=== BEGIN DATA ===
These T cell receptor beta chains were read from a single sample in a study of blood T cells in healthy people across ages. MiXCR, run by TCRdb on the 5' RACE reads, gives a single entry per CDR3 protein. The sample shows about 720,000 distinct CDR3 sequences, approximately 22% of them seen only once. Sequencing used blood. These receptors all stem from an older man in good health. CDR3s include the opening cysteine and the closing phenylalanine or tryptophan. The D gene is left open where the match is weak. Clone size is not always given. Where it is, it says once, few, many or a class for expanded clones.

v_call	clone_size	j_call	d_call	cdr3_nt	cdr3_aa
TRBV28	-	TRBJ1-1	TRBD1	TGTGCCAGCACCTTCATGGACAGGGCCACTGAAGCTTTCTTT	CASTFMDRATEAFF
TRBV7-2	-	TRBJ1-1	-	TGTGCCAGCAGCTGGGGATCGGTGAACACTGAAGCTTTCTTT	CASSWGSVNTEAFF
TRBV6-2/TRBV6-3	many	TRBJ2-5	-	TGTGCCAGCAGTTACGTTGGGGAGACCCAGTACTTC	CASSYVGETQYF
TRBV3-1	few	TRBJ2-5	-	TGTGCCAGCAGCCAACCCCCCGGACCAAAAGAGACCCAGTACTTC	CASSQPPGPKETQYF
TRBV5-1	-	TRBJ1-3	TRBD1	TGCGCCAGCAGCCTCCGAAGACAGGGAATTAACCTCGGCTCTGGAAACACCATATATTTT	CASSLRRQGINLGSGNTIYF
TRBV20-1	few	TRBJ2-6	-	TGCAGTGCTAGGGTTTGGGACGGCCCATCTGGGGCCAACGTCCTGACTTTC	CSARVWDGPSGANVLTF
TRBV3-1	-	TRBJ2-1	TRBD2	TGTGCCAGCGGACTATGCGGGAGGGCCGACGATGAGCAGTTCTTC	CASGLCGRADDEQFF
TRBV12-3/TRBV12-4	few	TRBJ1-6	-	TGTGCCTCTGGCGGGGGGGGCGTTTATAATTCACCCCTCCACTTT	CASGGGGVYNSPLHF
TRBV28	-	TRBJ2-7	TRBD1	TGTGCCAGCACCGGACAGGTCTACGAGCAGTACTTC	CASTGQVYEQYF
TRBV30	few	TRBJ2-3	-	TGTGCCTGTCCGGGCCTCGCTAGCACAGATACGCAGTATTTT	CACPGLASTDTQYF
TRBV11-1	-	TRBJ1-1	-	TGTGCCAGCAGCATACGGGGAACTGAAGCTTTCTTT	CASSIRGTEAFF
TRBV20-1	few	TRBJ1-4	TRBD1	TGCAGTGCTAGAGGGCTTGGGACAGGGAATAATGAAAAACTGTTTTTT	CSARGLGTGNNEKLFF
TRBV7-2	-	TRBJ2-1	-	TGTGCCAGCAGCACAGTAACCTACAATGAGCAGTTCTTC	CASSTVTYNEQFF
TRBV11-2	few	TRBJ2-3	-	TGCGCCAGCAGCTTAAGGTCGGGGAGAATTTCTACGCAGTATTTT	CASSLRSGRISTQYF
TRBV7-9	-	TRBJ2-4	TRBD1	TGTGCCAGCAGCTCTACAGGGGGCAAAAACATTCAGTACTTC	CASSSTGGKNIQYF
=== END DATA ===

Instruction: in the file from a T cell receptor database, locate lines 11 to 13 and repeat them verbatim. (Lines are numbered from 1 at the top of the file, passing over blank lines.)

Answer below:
TRBV28	-	TRBJ2-7	TRBD1	TGTGCCAGCACCGGACAGGTCTACGAGCAGTACTTC	CASTGQVYEQYF
TRBV30	few	TRBJ2-3	-	TGTGCCTGTCCGGGCCTCGCTAGCACAGATACGCAGTATTTT	CACPGLASTDTQYF
TRBV11-1	-	TRBJ1-1	-	TGTGCCAGCAGCATACGGGGAACTGAAGCTTTCTTT	CASSIRGTEAFF